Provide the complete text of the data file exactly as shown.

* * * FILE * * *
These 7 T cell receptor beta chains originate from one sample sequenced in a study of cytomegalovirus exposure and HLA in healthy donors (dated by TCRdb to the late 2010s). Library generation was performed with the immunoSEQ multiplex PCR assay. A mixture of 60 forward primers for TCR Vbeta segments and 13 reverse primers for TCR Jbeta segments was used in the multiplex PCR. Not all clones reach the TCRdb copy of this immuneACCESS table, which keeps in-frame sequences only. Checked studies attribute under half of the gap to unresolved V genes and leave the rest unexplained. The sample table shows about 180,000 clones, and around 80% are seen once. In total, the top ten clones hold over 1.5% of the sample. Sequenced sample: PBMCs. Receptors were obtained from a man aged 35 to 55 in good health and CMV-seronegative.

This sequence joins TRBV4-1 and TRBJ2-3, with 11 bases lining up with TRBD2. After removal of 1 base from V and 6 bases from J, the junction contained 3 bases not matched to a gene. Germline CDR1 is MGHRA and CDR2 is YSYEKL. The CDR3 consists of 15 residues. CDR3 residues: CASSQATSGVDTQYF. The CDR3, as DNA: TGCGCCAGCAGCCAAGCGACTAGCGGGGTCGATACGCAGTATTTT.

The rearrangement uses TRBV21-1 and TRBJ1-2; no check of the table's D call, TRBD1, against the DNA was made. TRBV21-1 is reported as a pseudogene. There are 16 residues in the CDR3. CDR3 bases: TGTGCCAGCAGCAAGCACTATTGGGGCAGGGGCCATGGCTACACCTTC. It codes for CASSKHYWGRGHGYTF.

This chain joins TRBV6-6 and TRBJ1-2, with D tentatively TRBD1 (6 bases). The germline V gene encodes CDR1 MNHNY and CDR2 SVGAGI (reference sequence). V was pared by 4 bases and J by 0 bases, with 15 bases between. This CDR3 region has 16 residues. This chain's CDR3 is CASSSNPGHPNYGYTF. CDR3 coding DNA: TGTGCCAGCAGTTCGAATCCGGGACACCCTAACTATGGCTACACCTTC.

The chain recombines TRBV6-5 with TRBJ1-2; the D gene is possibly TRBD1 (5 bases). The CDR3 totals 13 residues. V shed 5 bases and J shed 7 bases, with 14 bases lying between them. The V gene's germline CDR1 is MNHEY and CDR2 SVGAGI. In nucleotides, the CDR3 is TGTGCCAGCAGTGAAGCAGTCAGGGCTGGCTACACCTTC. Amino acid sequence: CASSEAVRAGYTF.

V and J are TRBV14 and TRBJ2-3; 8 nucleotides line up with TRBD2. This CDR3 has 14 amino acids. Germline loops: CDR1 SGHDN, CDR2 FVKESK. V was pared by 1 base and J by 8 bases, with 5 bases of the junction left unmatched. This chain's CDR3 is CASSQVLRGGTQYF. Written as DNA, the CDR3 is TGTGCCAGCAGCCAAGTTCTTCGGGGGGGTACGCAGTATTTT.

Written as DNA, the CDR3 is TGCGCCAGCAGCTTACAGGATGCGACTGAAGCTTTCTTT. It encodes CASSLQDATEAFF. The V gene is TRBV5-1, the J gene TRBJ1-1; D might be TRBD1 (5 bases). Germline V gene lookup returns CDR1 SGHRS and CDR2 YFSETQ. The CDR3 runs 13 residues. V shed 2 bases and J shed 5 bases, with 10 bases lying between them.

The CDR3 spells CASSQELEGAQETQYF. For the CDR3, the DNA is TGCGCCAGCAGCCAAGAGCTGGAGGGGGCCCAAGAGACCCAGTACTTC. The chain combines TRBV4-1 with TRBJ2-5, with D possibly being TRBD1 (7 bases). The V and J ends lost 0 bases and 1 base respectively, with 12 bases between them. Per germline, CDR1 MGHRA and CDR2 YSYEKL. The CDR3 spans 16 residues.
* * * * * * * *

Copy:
These 7 T cell receptor beta chains originate from one sample sequenced in a study of cytomegalovirus exposure and HLA in healthy donors (dated by TCRdb to the late 2010s). Library generation was performed with the immunoSEQ multiplex PCR assay. A mixture of 60 forward primers for TCR Vbeta segments and 13 reverse primers for TCR Jbeta segments was used in the multiplex PCR. Not all clones reach the TCRdb copy of this immuneACCESS table, which keeps in-frame sequences only. Checked studies attribute under half of the gap to unresolved V genes and leave the rest unexplained. The sample table shows about 180,000 clones, and around 80% are seen once. In total, the top ten clones hold over 1.5% of the sample. Sequenced sample: PBMCs. Receptors were obtained from a man aged 35 to 55 in good health and CMV-seronegative.

This sequence joins TRBV4-1 and TRBJ2-3, with 11 bases lining up with TRBD2. After removal of 1 base from V and 6 bases from J, the junction contained 3 bases not matched to a gene. Germline CDR1 is MGHRA and CDR2 is YSYEKL. The CDR3 consists of 15 residues. CDR3 residues: CASSQATSGVDTQYF. The CDR3, as DNA: TGCGCCAGCAGCCAAGCGACTAGCGGGGTCGATACGCAGTATTTT.

The rearrangement uses TRBV21-1 and TRBJ1-2; no check of the table's D call, TRBD1, against the DNA was made. TRBV21-1 is reported as a pseudogene. There are 16 residues in the CDR3. CDR3 bases: TGTGCCAGCAGCAAGCACTATTGGGGCAGGGGCCATGGCTACACCTTC. It codes for CASSKHYWGRGHGYTF.

This chain joins TRBV6-6 and TRBJ1-2, with D tentatively TRBD1 (6 bases). The germline V gene encodes CDR1 MNHNY and CDR2 SVGAGI (reference sequence). V was pared by 4 bases and J by 0 bases, with 15 bases between. This CDR3 region has 16 residues. This chain's CDR3 is CASSSNPGHPNYGYTF. CDR3 coding DNA: TGTGCCAGCAGTTCGAATCCGGGACACCCTAACTATGGCTACACCTTC.

The chain recombines TRBV6-5 with TRBJ1-2; the D gene is possibly TRBD1 (5 bases). The CDR3 totals 13 residues. V shed 5 bases and J shed 7 bases, with 14 bases lying between them. The V gene's germline CDR1 is MNHEY and CDR2 SVGAGI. In nucleotides, the CDR3 is TGTGCCAGCAGTGAAGCAGTCAGGGCTGGCTACACCTTC. Amino acid sequence: CASSEAVRAGYTF.

V and J are TRBV14 and TRBJ2-3; 8 nucleotides line up with TRBD2. This CDR3 has 14 amino acids. Germline loops: CDR1 SGHDN, CDR2 FVKESK. V was pared by 1 base and J by 8 bases, with 5 bases of the junction left unmatched. This chain's CDR3 is CASSQVLRGGTQYF. Written as DNA, the CDR3 is TGTGCCAGCAGCCAAGTTCTTCGGGGGGGTACGCAGTATTTT.

Written as DNA, the CDR3 is TGCGCCAGCAGCTTACAGGATGCGACTGAAGCTTTCTTT. It encodes CASSLQDATEAFF. The V gene is TRBV5-1, the J gene TRBJ1-1; D might be TRBD1 (5 bases). Germline V gene lookup returns CDR1 SGHRS and CDR2 YFSETQ. The CDR3 runs 13 residues. V shed 2 bases and J shed 5 bases, with 10 bases lying between them.

The CDR3 spells CASSQELEGAQETQYF. For the CDR3, the DNA is TGCGCCAGCAGCCAAGAGCTGGAGGGGGCCCAAGAGACCCAGTACTTC. The chain combines TRBV4-1 with TRBJ2-5, with D possibly being TRBD1 (7 bases). The V and J ends lost 0 bases and 1 base respectively, with 12 bases between them. Per germline, CDR1 MGHRA and CDR2 YSYEKL. The CDR3 spans 16 residues.